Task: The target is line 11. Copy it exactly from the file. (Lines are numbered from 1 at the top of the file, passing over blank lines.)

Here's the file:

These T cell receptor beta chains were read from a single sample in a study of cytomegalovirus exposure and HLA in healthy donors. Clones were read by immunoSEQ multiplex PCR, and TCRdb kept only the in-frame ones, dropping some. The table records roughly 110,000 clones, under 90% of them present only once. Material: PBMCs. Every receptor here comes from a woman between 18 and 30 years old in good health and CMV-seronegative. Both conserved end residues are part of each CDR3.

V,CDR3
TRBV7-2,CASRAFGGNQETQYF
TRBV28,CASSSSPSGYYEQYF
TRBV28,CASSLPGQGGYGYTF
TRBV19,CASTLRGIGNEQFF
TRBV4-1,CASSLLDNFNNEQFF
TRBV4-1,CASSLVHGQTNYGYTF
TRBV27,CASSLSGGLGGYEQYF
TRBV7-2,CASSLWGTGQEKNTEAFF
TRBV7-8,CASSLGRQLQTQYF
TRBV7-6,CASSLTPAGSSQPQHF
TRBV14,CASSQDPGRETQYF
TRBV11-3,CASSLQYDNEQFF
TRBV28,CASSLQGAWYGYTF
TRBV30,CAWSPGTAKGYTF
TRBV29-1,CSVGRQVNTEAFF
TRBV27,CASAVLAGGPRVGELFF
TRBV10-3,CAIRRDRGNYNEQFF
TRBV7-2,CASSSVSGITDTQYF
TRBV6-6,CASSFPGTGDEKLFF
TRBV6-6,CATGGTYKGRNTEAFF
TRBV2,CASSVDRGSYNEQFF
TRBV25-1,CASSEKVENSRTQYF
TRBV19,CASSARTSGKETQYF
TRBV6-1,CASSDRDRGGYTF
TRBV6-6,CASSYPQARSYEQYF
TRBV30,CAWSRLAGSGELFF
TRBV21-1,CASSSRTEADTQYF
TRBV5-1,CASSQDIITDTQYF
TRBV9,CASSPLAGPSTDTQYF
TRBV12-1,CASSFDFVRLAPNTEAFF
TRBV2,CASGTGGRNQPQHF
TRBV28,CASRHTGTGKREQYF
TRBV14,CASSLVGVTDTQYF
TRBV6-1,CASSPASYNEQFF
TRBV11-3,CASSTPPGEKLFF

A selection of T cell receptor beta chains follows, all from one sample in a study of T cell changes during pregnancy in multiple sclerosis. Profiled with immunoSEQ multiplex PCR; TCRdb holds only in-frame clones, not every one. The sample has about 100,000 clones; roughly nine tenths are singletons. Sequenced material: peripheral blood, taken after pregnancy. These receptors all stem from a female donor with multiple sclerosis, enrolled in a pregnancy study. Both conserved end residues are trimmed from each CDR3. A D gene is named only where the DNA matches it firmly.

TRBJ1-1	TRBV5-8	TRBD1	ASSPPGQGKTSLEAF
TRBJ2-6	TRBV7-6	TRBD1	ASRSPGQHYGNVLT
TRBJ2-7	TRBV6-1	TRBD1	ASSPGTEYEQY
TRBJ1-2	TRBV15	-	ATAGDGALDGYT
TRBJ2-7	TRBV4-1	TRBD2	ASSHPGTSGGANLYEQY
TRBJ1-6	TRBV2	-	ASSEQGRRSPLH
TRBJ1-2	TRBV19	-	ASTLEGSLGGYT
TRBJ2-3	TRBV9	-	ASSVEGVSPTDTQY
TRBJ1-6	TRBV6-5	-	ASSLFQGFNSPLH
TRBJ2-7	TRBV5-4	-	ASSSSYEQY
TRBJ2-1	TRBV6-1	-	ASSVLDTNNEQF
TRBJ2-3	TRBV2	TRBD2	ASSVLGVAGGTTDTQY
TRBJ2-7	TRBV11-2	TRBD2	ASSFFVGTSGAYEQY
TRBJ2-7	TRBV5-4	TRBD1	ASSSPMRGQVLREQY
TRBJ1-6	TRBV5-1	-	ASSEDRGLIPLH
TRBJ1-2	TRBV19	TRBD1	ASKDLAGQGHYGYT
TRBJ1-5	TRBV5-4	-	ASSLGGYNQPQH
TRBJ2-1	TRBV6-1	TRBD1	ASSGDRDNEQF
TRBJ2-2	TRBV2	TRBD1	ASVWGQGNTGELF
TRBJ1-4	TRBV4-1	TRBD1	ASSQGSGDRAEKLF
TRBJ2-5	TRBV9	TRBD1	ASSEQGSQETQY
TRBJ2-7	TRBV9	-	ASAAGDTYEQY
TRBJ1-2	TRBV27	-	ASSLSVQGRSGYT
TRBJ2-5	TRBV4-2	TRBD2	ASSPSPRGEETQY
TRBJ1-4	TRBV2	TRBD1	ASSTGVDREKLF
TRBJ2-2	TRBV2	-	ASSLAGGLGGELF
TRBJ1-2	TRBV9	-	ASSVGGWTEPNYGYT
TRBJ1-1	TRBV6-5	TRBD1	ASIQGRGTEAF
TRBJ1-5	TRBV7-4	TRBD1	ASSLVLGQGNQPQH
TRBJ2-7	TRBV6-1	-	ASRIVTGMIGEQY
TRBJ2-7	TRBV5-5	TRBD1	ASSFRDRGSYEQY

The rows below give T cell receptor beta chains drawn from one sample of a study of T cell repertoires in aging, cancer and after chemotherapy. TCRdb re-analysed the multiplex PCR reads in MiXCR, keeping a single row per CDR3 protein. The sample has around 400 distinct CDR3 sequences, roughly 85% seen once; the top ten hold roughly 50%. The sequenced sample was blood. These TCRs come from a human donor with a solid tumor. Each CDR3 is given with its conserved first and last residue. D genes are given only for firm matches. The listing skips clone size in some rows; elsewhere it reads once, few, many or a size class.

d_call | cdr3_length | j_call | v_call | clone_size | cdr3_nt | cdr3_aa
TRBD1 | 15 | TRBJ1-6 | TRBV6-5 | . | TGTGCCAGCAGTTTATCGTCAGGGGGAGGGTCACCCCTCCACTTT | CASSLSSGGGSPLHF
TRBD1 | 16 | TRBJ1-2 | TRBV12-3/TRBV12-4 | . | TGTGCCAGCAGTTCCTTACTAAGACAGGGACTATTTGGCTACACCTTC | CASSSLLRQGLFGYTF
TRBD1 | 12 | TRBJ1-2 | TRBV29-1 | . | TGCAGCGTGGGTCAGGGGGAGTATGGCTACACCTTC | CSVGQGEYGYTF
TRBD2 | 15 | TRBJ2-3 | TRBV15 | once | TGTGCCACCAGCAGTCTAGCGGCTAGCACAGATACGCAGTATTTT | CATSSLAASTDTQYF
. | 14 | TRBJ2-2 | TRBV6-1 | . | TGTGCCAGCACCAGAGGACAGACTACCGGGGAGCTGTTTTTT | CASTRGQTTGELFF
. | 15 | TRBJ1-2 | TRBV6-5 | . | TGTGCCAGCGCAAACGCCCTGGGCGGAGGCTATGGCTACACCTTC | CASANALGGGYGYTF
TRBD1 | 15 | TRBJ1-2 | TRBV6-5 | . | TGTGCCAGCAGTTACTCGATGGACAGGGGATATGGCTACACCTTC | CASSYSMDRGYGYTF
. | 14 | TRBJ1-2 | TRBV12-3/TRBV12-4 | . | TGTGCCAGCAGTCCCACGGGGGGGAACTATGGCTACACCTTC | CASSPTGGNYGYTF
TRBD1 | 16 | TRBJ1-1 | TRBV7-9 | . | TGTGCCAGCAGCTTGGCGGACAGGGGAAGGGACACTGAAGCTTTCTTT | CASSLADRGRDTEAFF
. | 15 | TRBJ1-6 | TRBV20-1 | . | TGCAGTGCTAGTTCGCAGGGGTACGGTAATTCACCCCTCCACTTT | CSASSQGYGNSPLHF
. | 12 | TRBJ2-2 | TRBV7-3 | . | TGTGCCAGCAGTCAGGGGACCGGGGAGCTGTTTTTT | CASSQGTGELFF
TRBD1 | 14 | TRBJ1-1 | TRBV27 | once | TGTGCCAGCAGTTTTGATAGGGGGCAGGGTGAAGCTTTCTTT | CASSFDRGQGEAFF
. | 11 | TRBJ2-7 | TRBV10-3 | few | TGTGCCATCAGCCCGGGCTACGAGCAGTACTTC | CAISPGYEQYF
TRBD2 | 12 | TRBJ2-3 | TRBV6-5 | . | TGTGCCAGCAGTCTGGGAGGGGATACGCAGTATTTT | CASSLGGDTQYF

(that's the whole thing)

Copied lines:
TRBV7-8,CASSLGRQLQTQYF